US incidence of juvenile dermatomyositis, 1995–1998: Results from the National Institute of Arthritis and Musculoskeletal and Skin Diseases Registry
Article first published online: 3 JUN 2003
Copyright © 2003 by the American College of Rheumatology
Arthritis Care & Research
Volume 49, Issue 3, pages 300–305, 15 June 2003
How to Cite
Mendez, E. P., Lipton, R., Ramsey-Goldman, R., Roettcher, P., Bowyer, S., Dyer, A., Pachman, L. M. and For the NIAMS Juvenile DM Registry Physician Referral Group (2003), US incidence of juvenile dermatomyositis, 1995–1998: Results from the National Institute of Arthritis and Musculoskeletal and Skin Diseases Registry. Arthritis & Rheumatism, 49: 300–305. doi: 10.1002/art.11122
- Issue published online: 3 JUN 2003
- Article first published online: 3 JUN 2003
- Manuscript Accepted: 22 JUL 2002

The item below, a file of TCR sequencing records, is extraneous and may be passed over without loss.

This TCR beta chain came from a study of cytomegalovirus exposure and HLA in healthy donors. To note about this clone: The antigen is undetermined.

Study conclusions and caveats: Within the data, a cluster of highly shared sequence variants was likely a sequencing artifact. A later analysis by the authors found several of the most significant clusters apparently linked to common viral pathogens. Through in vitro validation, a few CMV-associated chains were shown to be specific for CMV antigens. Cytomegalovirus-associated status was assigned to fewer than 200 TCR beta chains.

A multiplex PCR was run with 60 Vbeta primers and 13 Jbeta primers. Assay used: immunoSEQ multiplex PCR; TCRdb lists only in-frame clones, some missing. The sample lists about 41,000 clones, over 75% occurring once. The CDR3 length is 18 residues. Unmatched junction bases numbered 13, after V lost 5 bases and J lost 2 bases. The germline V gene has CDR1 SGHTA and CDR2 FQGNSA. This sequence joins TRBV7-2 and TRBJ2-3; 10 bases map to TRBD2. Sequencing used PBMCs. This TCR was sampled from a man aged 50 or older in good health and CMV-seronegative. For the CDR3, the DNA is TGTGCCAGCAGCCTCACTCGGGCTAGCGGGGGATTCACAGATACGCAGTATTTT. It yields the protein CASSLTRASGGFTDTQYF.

- Manuscript Received: 9 AUG 2001
- NIH, National Institute of Arthritis and Musculoskeletal and Skin Diseases. Grant Numbers: N01-AR-2219, P60-AR-30692
- Juvenile dermatomyositis;
To estimate the incidence of juvenile dermatomyositis (juvenile DM) in the United States between 1995 and 1998.
Physician referrals to the National Institute of Arthritis and Musculoskeletal and Skin Diseases Juvenile Dermatomyositis Research Registry and the National Pediatric Rheumatology Disease Registry from Indiana University were utilized for a 2-source capture-recapture estimation of Juvenile DM annual incidence.
For children 2–17 years of age, the estimated annual incidence rates from 1995 to 1998 in the US ranged from 2.5 to 4.1 juvenile DM cases per million children, and the 4-year average annual rate was 3.2 per million children (95% confidence interval 2.9–3.4). Estimated annual incidence rates by race were 3.4 for white non-Hispanics, 3.3 for African American non-Hispanics, and 2.7 for Hispanics. During the 4-year period of the study, completeness of ascertainment for the combined registries ranged from 56% to 86% and girls were affected more than boys (ratio 2.3:1).
This study provides evidence for sex, and possibly racial differences in the risk of juvenile DM in the US.